This website is no longer being updated. Visit Dartmouth Now for all news published after June 7, 2010.
Dartmouth College Office of Public Affairs • Press Release
Dartmouth's Montgomery Endowment will welcome three fellows to campus this fall to address the topic "Science and Society," which will cover the role of science in a liberal arts education and in public policy. As part of their fellowship, public health expert and former National Science Foundation Director Rita R. Colwell, neurologist and author Oliver Sacks, and Nobel Prize-winning chemist Sidney Altman, will all deliver free, public lectures.
Tuesday, Oct. 11, 4:30 p.m., Filene Auditorium, Moore Hall, "Science and Society in the 21st Century" - Rita Colwell is Chair of Canon US Life Sciences, Inc. and Distinguished University Professor, both at the University of Maryland at College Park and at Johns Hopkins University Bloomberg School of Public Health. Her interests are focused on global infectious diseases, safe drinking water, and global health. She served as the 11th director of the NSF from 1998 to 2004.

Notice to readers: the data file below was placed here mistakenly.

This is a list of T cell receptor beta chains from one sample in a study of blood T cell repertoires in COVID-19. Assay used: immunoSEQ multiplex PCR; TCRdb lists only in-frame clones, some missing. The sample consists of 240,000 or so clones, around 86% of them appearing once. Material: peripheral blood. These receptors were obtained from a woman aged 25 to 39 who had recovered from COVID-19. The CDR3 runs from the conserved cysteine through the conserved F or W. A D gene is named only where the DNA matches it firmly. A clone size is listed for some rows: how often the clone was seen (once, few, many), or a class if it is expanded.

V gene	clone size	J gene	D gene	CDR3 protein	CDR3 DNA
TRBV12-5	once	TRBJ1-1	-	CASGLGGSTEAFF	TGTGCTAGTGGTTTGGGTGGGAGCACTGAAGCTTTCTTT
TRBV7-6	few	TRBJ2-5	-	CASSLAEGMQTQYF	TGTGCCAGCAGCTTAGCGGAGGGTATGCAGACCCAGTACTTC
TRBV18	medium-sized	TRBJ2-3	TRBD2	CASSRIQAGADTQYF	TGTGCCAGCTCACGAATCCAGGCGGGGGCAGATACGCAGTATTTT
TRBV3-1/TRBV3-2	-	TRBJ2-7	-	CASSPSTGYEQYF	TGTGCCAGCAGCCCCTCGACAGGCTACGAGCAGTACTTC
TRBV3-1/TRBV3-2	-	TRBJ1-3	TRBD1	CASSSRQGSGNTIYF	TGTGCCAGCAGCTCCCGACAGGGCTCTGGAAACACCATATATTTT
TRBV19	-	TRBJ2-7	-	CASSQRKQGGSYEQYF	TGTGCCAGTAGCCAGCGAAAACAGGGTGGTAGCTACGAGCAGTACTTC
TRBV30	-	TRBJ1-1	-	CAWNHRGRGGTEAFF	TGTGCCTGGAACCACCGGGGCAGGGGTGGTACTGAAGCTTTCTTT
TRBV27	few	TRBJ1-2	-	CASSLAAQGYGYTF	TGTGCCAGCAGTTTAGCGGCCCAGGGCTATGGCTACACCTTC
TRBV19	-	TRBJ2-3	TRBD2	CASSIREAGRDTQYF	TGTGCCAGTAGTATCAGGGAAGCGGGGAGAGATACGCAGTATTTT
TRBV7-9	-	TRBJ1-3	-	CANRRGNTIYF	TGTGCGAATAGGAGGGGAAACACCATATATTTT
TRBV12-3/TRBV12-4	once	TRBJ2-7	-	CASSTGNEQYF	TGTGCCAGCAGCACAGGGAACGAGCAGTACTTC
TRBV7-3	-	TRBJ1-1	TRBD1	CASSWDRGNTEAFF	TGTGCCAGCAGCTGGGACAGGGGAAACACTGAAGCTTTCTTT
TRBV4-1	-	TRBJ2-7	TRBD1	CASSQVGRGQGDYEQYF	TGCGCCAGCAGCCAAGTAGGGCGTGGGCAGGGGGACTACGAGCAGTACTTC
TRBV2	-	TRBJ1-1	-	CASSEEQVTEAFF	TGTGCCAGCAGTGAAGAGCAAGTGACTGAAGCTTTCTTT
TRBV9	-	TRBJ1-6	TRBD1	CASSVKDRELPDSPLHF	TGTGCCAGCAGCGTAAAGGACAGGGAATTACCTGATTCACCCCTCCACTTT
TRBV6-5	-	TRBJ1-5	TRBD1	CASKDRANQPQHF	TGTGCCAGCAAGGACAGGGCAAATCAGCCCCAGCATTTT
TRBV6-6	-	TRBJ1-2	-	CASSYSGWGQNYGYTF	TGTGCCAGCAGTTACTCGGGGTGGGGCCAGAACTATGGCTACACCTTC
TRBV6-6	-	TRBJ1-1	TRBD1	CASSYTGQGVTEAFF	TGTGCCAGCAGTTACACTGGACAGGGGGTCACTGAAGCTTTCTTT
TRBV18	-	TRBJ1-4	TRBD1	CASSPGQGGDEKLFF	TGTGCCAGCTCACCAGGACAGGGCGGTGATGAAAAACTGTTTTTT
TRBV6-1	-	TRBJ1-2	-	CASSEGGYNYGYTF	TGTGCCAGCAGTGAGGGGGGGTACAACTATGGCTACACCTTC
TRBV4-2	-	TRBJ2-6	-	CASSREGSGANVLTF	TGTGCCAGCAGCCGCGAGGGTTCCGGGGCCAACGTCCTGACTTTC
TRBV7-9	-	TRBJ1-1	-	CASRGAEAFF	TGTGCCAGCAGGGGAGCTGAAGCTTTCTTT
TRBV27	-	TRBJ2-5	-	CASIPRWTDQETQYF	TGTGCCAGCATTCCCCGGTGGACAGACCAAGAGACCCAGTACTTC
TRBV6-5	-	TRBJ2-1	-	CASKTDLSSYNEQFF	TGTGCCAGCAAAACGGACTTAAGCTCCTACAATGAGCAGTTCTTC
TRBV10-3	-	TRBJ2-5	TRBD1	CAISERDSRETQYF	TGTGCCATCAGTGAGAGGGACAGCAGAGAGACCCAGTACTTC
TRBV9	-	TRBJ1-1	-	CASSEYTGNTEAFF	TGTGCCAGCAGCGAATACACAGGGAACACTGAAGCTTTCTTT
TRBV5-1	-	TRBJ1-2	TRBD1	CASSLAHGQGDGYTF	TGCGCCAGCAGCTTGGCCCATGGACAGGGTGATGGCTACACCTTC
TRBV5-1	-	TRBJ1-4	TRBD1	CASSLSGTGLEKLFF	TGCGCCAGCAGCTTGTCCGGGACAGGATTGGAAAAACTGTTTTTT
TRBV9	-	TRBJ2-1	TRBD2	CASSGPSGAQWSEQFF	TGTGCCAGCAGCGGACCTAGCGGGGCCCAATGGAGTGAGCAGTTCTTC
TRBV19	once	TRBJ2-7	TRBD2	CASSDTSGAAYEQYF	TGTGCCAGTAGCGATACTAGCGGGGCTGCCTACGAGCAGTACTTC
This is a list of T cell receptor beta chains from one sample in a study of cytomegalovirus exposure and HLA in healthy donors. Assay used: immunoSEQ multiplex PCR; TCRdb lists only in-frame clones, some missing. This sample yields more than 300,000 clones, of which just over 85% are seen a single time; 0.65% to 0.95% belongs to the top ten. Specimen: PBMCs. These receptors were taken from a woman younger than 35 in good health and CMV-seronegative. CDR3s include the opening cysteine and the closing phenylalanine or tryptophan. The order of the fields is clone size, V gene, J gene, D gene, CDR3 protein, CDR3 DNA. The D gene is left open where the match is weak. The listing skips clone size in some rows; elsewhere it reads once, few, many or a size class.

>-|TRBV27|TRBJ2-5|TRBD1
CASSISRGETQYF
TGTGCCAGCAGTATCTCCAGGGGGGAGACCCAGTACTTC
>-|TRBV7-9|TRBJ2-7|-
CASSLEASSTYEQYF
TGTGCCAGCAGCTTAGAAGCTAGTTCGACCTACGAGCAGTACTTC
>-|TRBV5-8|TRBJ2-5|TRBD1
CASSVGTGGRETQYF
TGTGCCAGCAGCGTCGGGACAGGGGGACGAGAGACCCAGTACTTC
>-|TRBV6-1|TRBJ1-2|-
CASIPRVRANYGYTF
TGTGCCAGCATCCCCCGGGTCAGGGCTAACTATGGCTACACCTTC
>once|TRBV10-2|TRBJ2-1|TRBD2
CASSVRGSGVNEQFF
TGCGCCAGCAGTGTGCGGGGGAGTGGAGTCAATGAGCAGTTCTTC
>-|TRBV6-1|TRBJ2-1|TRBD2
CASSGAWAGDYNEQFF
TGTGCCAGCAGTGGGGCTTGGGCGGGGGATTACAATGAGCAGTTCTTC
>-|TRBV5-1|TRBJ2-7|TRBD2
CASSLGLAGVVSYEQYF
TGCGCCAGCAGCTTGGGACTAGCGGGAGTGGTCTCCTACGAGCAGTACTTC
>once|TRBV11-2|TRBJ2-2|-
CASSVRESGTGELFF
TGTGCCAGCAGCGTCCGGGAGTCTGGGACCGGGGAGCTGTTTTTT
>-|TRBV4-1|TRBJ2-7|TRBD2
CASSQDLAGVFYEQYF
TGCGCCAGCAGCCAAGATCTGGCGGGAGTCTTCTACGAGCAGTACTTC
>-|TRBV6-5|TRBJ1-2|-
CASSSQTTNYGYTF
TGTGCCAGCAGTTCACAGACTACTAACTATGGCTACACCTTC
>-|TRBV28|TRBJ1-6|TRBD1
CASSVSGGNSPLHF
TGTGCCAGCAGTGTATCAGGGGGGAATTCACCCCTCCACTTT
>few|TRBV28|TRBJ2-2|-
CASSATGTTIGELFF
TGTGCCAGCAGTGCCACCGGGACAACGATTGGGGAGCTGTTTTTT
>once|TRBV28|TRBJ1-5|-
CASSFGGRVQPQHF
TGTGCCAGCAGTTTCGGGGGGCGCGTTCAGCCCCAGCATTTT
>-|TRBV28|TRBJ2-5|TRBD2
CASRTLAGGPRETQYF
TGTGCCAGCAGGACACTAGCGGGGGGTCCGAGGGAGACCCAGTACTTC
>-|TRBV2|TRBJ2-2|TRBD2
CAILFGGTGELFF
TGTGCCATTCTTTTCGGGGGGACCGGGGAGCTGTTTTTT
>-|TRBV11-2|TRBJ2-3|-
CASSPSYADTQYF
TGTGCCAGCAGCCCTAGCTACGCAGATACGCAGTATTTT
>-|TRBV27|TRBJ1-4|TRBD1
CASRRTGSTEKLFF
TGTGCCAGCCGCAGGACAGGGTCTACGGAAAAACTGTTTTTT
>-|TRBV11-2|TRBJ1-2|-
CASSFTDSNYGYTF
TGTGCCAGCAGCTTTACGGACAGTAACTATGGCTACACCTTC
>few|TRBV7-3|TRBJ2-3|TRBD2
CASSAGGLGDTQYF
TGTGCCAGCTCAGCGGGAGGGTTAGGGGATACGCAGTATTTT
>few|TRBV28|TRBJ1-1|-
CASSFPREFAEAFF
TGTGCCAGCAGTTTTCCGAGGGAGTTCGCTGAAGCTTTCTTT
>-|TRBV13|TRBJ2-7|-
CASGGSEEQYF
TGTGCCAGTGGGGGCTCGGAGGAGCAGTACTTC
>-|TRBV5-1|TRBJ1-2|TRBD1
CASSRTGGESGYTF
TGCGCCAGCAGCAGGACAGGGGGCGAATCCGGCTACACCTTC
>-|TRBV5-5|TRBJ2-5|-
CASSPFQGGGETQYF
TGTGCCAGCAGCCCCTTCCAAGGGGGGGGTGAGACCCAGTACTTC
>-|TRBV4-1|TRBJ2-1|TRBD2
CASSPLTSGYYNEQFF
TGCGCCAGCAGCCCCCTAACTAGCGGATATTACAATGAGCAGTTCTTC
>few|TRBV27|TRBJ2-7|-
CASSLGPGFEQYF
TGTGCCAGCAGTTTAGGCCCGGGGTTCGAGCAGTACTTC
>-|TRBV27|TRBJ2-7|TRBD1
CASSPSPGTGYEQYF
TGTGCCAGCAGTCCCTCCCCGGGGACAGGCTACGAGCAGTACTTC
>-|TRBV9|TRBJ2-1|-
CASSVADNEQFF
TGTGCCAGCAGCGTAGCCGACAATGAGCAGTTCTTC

Wednesday, Oct. 19, 4:30 p.m., Moore Theater, Hopkins Center, "Creativity and the Brain" - Oliver Sacks is Clinical Professor of Neurology at the Albert Einstein College of Medicine of Yeshiva University, Bronx, N.Y., and Adjunct Professor of Neurology at the NYU School of Medicine. He is a prolific writer, perhaps best known for his 1985 collection of case histories, The Man Who Mistook His Wife for a Hat. His work deals with the ways people survive and adapt to different neurological diseases and conditions.
Tuesday, Nov. 1, 4:30 p.m., Filene Auditorium, Moore Hall, "Science and Society: Morality, Intellect, and Real Science" - Sidney Altman is Sterling Professor of Biology and Professor of Chemistry at Yale University. A molecular biologist, his career has been concerned with nucleic acid biochemistry and the genetics of tRNA. Altman discovered, with Dr. Thomas Cech, that RNA (ribonucleic acid) in living cells is not only a molecule of heredity but can also function as a biocatalyst. This discovery won him the 1989 Nobel Prize in chemistry.
Established in 1977 through the generosity of Mr. and Mrs. Kenneth F. Montgomery (Dartmouth Class of '25), the Kenneth and Harle Montgomery Endowment was created "to provide for the advancement of the academic realm of the College in ways that will significantly add to the quality and character thereof, making possible major new dimensions for, as well as extraordinary enrichments to, the educational experience offered primarily to undergraduate students within the Dartmouth community."
Dartmouth has television (satellite uplink) and radio (ISDN) studios available for domestic and international live and taped interviews. For more information, call 603-646-3661 or see our Radio, Television capability webpage.